At A Glance:
A Susanville History
By Tim I. Purdy
8×11; 207 pages, illustrated, index, hardcover,
Susanville has undergone many changes since that fateful summer of 1854 when Isaac Roop and Company built a trading post on the Nobles Emigrant Trail there.
This is a unique evolutionary history of how Susanville has come to be. There were two significant events to have the most profound impact-fire and the railroad. During the latter 1880s, fire was a persistent problem. In 1893, the town’s entire business district was leveled by fire. Yet, its residents would endure several more blazes until 1900, when the took the matter under control to form the municipality of Susanville as a means to provide fire protection.
Initially, after the City was created, it struggled to provide services, as it had no operating revenue and Lassen County did not help the situation. By the time the City was functioning, the railroad had arrived in 1913.
In several years, E.V. Spencer’s “Sleepy Hollow” as he called the community without a railroad, was transformed into a major lumber manufacturing center with the mills of Lassen Lumber & Box Company and Fruit Growers Supply Company. Years later, two more mills were established the Paul Bunyan Lumber Company and the Susanville Logging Company. In the 1950s, with the decline of the lumber industry eminent, the prison movement was established.
The lumber industry brought prosperity to the region as witnessed by nearly a dozen housing subdivisions surrounding the community, as well as three new schools in three years!
Yet, even before the railroad and the mills, Susanville’s business district was going through its own transformation. The City was instrumental in its passage of controversial Ordinance No. 17 in 1902 that prohibited the construction of wooden buildings in the town’s business district, as a fire preventive measure.
This and other ordinances did not please certain factions in the City. The 1920s saw the City’s first recall election of Trustees Breitwieser and Mathews concerning the paving the streets and cement for sidewalks. There was the underlying issue of gambling that these two men were in favor for as a means to finance City operations. Since the arrival of Prohibition the City lost one-quarter of its revenues from liquor licenses.
While the 1920s roared, the 1930s were far from being dull. One of the pinnacle issues was that of sky high electric rates of the Republic Electric Company. The Lassen County Chamber of Commerce pushed the issue to form a public utility district-Lassen Municipal Utility District. The election for its creation and subsequent operation is a most interesting chapter in the City’s history-after all, the City attempted to take over the Republic Electric Company at the same time.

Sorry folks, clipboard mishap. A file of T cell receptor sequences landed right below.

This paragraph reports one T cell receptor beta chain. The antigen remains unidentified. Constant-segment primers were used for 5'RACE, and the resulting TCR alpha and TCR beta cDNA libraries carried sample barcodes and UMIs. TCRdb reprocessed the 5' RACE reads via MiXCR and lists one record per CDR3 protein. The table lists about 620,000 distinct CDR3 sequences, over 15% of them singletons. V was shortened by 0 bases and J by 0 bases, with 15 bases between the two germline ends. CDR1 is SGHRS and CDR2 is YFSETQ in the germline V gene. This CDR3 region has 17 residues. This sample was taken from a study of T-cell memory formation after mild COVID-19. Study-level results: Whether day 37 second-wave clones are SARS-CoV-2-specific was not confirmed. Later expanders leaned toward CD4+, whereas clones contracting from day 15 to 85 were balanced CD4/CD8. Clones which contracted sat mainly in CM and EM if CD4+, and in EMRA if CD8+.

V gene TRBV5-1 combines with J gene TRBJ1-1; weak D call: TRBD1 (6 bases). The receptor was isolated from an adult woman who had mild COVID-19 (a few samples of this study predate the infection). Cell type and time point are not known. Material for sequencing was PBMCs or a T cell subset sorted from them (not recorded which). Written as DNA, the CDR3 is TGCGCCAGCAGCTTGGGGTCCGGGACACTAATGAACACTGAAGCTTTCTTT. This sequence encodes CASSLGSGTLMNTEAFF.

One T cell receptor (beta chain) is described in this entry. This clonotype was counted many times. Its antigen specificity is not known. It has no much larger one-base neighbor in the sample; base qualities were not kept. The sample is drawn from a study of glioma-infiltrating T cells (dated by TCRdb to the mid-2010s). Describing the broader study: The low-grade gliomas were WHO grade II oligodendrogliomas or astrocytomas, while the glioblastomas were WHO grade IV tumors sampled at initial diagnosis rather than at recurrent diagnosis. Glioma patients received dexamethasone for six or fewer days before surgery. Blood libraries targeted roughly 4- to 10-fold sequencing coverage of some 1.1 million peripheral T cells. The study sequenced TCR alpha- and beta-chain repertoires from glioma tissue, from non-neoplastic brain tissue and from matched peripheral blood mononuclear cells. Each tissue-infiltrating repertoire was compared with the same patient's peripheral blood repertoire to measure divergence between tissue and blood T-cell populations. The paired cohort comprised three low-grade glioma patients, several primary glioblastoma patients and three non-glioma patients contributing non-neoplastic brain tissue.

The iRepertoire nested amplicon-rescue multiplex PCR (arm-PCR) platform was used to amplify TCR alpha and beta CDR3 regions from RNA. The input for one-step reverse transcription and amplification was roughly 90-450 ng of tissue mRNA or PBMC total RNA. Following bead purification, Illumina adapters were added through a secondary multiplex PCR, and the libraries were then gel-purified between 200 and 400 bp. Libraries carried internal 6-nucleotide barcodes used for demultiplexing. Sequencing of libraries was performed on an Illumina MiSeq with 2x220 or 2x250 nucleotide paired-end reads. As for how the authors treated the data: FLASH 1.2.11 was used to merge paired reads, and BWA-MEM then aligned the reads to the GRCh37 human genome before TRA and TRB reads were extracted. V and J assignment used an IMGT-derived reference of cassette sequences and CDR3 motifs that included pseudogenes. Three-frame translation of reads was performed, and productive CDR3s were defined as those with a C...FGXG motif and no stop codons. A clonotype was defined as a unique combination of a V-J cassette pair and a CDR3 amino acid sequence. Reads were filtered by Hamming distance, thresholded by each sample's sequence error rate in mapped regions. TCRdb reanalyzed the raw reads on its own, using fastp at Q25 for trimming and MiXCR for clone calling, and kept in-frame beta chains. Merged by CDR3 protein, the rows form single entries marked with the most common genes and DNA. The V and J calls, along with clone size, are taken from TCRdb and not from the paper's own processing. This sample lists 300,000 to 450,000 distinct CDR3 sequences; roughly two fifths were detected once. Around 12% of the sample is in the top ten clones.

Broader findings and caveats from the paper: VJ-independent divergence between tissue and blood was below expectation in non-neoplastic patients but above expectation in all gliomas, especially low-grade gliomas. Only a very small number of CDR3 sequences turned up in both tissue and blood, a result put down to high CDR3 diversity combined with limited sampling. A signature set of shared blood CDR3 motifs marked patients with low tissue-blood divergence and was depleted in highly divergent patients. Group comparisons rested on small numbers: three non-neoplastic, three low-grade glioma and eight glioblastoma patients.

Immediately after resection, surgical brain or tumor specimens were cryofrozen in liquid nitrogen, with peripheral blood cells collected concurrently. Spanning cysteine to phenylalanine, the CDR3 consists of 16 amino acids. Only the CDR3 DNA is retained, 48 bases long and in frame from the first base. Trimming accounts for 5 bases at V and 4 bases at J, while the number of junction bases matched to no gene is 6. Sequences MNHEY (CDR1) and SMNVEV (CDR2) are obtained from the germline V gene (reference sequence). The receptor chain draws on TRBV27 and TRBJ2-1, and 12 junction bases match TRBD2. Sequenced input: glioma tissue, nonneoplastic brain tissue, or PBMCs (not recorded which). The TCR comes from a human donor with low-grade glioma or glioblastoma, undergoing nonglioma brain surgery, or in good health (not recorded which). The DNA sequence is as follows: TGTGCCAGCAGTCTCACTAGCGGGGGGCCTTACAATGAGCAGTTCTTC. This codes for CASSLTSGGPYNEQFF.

By the time Word War II arrived the issues of Lassen Municipal Utility District had been resolved, only to be replaced with new problems. The crime rate from the construction of the Sierra Army Depot at Herlong, forced the City to finally increase its police department, to three! The City Jail, on the other hand was woefully inadequate. The post was years brought with it a housing boom. This time too, fire placed another pivotal role in the development of the City. Those fires, in 1947, led to a Greater Susanville through numerous annexation efforts and now the City limits extended from Weatherlow Street all the way to Fairfield .
There are several chapters devoted to other aspects of the community. One chapter provides a brief history of the churches and schools. Another examines a variety of recreational aspects as to how the residents amused themselves over the years. And finally a third chapter explores the extremes in weather the area witnessed such as the flood of 1938.
This fact filled volume covers a lot of territory and interspersed is a lot of interesting trivia, such as the City’s establishment of a speed limit of eight miles per hour in 1902, though the first automobile did not appear on the City’s streets until 1903.